"Beautiful Souls"

Those who write about moral courage invariably wonder if there is anything that individuals who have acted courageously have in common. Their usual method is to undertake a series of case studies and then try to identify a factor(s) that motivated their actions.

So for example, Eyal Press in describing his recent book Beautiful Souls: Saying No, Breaking Ranks and Heading the Voice of Conscience in Dark Times writes:

This is a book about such nonconformists, about the mystery of what impels people to do something risky and transgressive when thrust into a morally compromising situation: stop, say no, resist.

Who among us has not asked ourselves how we would react when placed in a situation that required risking our life when doing so was contrary to the law, group pressure or a strong cultural norm? Whatever prediction is made cannot hope to capture the dilemma that would confront us if we were, in fact, placed such a situation.

None of the individuals Press portrays had given any thought to the matter, to prepare, for example, to act courageously when faced with such a situation.

Paul Gruninger was the police chief of a state in Switzerland along the Austrian border in 1938. It was illegal in Switzerland then to allow Jews fleeing the Nazis to enter the country. In spite of the law and the compliance of other officials, Gruninger put his career at risk to allow Jewish individuals to enter Switzerland. He said,

“Whoever had the opportunity as I had to repeatedly witness the heartbreaking scenes of the people concerned, the screaming and crying of mothers and children, the threats and suicide and attempts to do it, could….ultimately not bear it anymore.”

Aleksander Jevtie was a Serbian soldier at the time of the war in Bosnia and Herzegovina who was ordered to pull fellow Serbs out of a line of Croatians about to be beaten or executed. Instead of obeying the order, Jevtie began pulling Croatians from the group by giving them a Serbian name, thereby avoiding whatever fate was in store for them. He said,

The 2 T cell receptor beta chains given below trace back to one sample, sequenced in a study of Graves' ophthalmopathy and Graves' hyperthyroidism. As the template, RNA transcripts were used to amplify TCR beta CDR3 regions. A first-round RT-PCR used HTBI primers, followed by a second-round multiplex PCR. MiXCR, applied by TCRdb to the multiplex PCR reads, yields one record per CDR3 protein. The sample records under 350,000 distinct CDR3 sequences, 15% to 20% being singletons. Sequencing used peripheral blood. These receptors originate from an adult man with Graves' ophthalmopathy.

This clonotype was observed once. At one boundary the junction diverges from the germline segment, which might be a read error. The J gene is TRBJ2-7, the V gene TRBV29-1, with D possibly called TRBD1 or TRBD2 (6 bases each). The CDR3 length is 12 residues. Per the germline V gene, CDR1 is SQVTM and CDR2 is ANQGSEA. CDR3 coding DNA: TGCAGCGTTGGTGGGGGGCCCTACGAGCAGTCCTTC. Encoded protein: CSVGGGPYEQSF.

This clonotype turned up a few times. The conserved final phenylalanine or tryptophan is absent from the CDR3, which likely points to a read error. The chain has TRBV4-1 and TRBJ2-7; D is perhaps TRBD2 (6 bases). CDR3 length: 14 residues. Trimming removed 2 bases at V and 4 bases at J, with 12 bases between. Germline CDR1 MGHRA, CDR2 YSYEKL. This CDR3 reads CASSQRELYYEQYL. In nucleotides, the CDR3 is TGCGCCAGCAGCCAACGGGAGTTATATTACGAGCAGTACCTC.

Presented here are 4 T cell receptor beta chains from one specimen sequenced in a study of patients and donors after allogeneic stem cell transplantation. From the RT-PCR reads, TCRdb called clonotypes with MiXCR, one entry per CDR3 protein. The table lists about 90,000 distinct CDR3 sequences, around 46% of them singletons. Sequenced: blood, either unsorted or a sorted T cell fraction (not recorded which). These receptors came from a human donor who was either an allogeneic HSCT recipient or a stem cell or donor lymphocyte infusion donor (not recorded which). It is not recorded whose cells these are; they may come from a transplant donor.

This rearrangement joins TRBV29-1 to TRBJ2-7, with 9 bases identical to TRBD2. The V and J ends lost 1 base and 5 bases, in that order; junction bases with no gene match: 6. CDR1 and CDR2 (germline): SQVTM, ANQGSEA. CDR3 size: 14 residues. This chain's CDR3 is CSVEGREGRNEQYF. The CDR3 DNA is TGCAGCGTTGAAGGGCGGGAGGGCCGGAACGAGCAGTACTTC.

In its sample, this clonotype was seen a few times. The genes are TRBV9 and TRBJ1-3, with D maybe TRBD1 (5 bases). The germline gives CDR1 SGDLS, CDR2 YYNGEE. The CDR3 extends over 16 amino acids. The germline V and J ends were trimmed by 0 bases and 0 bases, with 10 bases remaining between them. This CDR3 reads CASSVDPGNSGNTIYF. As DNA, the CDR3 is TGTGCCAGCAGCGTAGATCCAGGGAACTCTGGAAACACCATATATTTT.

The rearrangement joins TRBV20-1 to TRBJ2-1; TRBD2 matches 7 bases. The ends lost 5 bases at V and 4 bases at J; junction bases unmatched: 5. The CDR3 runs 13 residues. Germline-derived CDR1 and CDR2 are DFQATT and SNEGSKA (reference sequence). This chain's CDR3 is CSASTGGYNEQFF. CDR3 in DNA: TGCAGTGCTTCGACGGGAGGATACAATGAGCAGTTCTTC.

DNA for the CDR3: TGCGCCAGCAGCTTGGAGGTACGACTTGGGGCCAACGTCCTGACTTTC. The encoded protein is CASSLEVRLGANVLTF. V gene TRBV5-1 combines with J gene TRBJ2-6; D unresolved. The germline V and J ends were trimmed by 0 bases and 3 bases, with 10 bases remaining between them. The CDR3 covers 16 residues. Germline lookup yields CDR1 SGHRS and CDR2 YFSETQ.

“I thought these people needed help the most, from the look in their eyes.”

Avner Wishnitzer was a soldier in the Israel Defense Force who refused to serve in the occupied territories. As many other Jewish Refusenks have said, Wishnitzer felt the policies of his government violated the traditions upon which it was founded, his own moral convictions, and what he viewed as the inhumane treatment of the people he was asked to control.

Leyla Wydler was an investment adviser for the Stanford Group, a large financial organization in Houston, who became suspicious about the securities she was asked to sell. Unlike her other colleagues, she started asking questions, too many as it turned out. In spite of Federal regulations prohibiting corporations from sacking employees before they have a proper hearing, she was soon thereafter fired. Subsequent investigations revealed the entire Stanford financial organization was a vast Ponzi scheme, second only to Madoff’s.

Wydler, a divorced single parent who like many of her clients was Hispanic, realized she could no longer in good conscience sell them ”products” that would lead only to their financial ruin. When Press asked her if she would come forward with her allegations again, she said, “Probably so. Yeah, I would. I would have done it again, because it was the right thing to do.”

If there is anything in common among these four courageous individuals, I sense it might be the empathy they felt for the individuals who sought their help or that they were required to harm, their ability, if you will, to put themselves in the other person’s shoes. I say this with reservations since I do not know of any direct evidence. The sources of such courage still seem to me pretty much a mystery.

While I greatly admired Eyal Press’s study, at the same time, I would have appreciated knowing something about those individuals who did not act so courageously even though they also knew full well the consequences of their failure to disobey or resist or speak their voice? Why didn’t they intervene? A comparable set of four such individuals placed in the same situation might have shed some light on this question.